A Proper View of Sin is Needed When a Christian Leader Falls
I am constantly curious by the reaction of Christians to the fall of a prominent Christian leader. Ranging from the “I knew that person would fall” to “my whole world is crashing down,” these reactions reveal our lack of understanding of the nature of sin and our susceptibility to it.
Recently I was listening to a podcast of Dr. R.C. Sproul on the total depravity of man and the nature of sin. This part of his teaching on the doctrines of grace and Reformed theology dealt with sin from an honest and biblical perspective. Dr. Sproul made a very poignant statement that Christians need to hear and understand. He said:
“There is no sin that a Christian is not capable of committing.”
This is a timely comment as many people become disillusioned by the fall of a Christian leader. If we become discouraged by the sin of another we are showing that we do not have a proper view of sin. If we believe for one minute that there is any person not capable of falling due to sin we are gravely mistaken.
Dr. Russell Moore recently wrote on how our response to the sin and fall of another is evidence of our misunderstanding of sin:
“Sometimes I find myself fuming after a leader has fallen at the stupidity of it. Why would he risk his family for this? Why would he jeopardize the witness of Christ? The reason I am so frustrated is because of my inadequate doctrine of sin. It doesn’t matter what I confess in creedal documents or teach from pulpits; when I am surprised by the irrationality of a particular sin, I am demonstrating that I’m a latent Pelagian of the heart. All sin is irrational and self-destructive. If we don’t get that, we don’t know what sin is. My reaction is a reminder to myself of how much I need the sanctifying presence of the Spirit.”
Dr. Moore goes on to say that on one hand our shock at the fall of a leader is understandable because “God has called leaders within the church to be above reproach (1 Tim 3:2).” But he also warns that we should not be shocked by the fall of a leader because “we are taught this explicitly in Scripture, with a warning not to be prideful lest we fall (1 Cor. 10:12-13).”
I would also suggest that our shock at the fall of a Christian leader – pastor, evangelist, etc. – reveals how little we truly know and believe Scripture. Let’s do a quick review of some of the most prominent figures in the Bible.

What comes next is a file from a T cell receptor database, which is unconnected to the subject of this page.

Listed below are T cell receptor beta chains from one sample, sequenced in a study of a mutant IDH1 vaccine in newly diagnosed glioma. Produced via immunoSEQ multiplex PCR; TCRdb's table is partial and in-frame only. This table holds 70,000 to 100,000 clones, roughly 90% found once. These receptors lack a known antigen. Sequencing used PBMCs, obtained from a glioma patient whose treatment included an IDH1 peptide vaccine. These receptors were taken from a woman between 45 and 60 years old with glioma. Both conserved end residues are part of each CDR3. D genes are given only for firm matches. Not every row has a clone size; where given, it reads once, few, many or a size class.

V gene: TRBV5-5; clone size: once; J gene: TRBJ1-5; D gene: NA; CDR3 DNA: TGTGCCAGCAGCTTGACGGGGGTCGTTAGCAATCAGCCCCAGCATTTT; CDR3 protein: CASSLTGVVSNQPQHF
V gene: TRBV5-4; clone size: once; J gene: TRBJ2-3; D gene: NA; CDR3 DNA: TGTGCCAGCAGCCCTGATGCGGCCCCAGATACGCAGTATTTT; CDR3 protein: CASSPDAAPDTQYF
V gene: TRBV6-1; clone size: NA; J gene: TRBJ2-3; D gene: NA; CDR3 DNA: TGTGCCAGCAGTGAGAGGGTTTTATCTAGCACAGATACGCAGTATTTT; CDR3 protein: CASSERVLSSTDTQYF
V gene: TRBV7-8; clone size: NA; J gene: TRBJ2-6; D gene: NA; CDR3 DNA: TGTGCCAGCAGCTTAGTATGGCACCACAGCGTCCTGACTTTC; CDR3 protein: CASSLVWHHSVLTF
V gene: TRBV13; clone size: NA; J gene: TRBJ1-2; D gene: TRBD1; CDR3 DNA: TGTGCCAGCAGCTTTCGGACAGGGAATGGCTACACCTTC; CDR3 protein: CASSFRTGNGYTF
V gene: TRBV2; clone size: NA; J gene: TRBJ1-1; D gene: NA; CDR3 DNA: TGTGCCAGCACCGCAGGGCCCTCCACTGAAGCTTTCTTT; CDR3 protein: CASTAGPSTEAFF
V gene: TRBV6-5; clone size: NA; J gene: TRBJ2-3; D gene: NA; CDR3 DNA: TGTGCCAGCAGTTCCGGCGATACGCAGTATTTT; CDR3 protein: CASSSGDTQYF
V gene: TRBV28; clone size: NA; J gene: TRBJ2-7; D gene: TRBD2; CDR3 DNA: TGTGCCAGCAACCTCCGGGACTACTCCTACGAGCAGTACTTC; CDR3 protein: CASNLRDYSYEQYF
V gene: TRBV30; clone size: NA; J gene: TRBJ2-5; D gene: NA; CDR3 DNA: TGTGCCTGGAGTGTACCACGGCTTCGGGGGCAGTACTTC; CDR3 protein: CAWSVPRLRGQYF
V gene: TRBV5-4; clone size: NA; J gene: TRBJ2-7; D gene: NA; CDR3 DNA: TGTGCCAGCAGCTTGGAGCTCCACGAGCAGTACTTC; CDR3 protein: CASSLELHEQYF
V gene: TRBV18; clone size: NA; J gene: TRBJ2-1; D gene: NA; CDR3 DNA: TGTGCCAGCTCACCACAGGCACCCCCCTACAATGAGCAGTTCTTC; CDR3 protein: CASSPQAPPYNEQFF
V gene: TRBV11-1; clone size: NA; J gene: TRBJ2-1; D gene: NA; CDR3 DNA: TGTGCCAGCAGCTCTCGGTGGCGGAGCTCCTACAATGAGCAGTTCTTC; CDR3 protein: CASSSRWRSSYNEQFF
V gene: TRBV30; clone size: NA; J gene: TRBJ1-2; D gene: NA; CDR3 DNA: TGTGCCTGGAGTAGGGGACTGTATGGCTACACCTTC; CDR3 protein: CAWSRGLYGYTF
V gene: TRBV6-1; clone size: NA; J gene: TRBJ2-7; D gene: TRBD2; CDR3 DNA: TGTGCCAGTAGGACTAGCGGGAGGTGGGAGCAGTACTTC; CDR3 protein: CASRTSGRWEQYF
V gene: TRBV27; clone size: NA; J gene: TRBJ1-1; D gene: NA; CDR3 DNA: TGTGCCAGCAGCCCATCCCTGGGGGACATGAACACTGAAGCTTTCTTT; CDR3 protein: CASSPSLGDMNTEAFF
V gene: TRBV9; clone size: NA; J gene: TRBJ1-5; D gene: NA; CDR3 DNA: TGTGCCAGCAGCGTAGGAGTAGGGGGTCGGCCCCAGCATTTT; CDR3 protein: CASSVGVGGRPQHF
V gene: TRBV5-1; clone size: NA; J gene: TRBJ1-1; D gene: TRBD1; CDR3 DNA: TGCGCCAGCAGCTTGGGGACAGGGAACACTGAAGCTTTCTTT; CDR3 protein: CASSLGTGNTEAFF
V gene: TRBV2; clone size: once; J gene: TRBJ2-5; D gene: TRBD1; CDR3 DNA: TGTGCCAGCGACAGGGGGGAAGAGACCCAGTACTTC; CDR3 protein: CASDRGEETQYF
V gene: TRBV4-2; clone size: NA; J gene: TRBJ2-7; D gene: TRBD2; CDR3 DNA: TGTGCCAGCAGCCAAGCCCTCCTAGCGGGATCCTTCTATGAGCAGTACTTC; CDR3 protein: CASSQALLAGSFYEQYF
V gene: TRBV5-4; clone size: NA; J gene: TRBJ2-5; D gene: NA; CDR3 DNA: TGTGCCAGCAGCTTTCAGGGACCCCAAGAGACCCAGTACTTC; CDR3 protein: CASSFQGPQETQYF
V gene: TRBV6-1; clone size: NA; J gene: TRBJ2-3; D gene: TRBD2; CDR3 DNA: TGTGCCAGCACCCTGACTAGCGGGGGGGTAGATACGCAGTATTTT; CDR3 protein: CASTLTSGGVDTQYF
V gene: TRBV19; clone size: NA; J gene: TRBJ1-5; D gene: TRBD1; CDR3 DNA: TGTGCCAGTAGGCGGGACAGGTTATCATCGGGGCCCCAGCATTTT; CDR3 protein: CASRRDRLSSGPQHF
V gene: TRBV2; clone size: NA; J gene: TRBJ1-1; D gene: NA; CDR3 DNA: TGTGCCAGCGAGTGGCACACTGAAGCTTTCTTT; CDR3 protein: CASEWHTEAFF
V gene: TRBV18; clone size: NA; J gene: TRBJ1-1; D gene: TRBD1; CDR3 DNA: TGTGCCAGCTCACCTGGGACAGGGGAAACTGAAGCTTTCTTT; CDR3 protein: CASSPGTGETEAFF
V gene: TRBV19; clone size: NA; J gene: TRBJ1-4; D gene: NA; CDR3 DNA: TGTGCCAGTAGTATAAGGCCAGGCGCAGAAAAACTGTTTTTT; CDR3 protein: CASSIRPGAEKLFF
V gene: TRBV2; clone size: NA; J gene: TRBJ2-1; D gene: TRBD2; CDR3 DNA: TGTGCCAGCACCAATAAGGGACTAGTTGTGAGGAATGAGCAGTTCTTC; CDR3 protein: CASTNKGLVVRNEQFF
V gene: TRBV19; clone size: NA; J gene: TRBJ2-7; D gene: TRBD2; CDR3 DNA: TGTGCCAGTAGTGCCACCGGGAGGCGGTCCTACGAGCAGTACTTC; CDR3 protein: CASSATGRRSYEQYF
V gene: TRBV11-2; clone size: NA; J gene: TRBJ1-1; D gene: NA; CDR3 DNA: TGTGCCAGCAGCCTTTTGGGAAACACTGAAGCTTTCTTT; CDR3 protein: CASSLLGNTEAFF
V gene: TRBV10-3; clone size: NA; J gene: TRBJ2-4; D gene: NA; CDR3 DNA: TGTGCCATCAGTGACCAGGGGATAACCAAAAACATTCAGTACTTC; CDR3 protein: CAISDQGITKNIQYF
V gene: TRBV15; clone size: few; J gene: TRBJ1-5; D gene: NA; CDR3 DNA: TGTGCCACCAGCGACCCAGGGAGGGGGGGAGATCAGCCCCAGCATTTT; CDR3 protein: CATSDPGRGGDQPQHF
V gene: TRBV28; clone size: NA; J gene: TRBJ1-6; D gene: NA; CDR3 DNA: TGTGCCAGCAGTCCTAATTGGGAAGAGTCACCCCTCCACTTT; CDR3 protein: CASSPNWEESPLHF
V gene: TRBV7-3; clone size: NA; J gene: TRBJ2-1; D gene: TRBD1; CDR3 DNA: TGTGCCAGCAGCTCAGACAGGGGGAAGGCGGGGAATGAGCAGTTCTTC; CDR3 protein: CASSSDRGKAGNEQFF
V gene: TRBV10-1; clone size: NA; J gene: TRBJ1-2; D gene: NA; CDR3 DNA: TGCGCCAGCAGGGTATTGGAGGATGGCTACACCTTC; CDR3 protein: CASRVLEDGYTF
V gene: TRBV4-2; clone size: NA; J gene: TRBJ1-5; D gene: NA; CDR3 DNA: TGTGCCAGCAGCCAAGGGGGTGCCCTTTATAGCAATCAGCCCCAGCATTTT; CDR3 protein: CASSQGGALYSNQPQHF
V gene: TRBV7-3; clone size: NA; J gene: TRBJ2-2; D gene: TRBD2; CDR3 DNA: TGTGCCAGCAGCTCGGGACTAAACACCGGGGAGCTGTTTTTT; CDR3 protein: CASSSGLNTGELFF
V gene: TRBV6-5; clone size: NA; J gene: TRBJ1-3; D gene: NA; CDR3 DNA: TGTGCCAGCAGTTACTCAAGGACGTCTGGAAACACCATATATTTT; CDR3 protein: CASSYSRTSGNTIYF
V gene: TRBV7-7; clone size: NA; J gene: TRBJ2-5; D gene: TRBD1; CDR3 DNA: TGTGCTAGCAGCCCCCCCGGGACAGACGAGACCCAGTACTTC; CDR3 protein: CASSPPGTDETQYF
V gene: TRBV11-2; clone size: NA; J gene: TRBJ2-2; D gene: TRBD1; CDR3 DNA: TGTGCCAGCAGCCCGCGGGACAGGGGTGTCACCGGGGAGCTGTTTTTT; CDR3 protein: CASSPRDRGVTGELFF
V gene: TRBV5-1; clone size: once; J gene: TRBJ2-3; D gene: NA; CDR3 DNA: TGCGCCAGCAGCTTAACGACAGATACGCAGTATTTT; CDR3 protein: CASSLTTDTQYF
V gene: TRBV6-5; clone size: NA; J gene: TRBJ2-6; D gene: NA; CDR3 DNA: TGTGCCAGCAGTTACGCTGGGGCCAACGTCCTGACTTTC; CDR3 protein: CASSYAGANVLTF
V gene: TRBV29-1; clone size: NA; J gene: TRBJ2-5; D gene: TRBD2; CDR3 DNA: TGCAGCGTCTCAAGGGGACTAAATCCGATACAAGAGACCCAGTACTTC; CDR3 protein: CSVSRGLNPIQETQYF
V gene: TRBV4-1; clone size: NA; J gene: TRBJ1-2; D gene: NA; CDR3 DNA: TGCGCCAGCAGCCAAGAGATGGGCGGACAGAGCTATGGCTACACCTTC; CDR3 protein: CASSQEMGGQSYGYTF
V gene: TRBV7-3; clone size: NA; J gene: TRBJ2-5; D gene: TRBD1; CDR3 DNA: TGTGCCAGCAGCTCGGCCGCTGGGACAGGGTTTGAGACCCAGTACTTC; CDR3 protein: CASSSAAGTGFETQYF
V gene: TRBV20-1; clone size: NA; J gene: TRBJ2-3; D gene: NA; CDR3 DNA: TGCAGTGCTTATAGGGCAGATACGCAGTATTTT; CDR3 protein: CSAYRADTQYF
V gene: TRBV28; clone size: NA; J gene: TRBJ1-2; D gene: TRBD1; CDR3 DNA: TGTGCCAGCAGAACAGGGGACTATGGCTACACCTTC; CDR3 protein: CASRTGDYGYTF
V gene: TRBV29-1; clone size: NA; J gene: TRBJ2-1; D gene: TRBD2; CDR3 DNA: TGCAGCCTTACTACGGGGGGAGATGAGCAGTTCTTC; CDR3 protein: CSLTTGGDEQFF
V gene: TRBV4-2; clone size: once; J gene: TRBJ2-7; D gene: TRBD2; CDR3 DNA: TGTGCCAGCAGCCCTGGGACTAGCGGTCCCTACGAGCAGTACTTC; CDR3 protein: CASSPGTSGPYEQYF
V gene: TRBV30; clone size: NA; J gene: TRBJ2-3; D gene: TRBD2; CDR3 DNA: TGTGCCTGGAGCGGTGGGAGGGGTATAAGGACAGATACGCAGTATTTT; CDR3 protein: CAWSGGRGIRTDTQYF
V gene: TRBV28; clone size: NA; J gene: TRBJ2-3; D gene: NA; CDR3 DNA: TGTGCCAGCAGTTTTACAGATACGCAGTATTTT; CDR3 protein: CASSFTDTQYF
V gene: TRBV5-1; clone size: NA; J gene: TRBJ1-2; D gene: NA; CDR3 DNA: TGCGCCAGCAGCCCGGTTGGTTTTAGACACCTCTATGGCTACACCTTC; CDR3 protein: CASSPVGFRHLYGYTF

Moses led God’s people out of Egypt and through the desert. Moses was also guilty of killing a man and disobeying God’s direct instructions, which prevented him from entering the Promised Land.
David was a man after God’s own heart. David also committed adultery and conspired to have a man killed.
Peter walked with Jesus for 3 years and was part of the greatest evangelist ministry the world has ever known. Peter also denied he even knew Jesus not once, but three times.
These are just a few example but others could be cited: Noah’s drunkenness, Jacob’s deceitfulness, many of the prophets were given to despair and depression, and other disciples had doubt. And while these might not seem like a big deal, if the headlines were printed today the stories would be as big as many of the headlines that cause a ripple in the Christian community.
As Dr. Moore correctly points out, part of the problem is that we are only shocked by the sins of others while we seek to justify our own sin:
“The sins of others are always more shocking to us than our own sins. We are always able to ‘contextualize’ our sins, to find justifications for them, to weigh them against alternative sins we aren’t committing. That’s part of the power of deception. This sort of public scandal can expose how much we are unaware of what it takes to fight against sin.”
The reality is that each of us is capable of any sin imaginable. Our hearts are so wicked that there is not a sin conceivable that we are not capable of committing. This should not be discouraging for us but, rather, it should help us understand just how dependent on the grace of Christ we truly are. We have absolutely no ability to live this life outside the grace of Jesus and the power of the Holy Spirit. And until we believe that singular truth we will continue to be shocked by the sin of others and justify our own sin.
Our daily prayer needs to be for the Holy Spirit to reveal our stubborn sin, the sin we are most blinded to. Rather than focus on the sins of others we should seek to remove the sin from our own lives. As we live in community with other believers we should seek accountability and ask those around us to lovingly point out our sin. Only by doing this will be learn to walk humbly in the grace of Jesus and live properly in Christian community.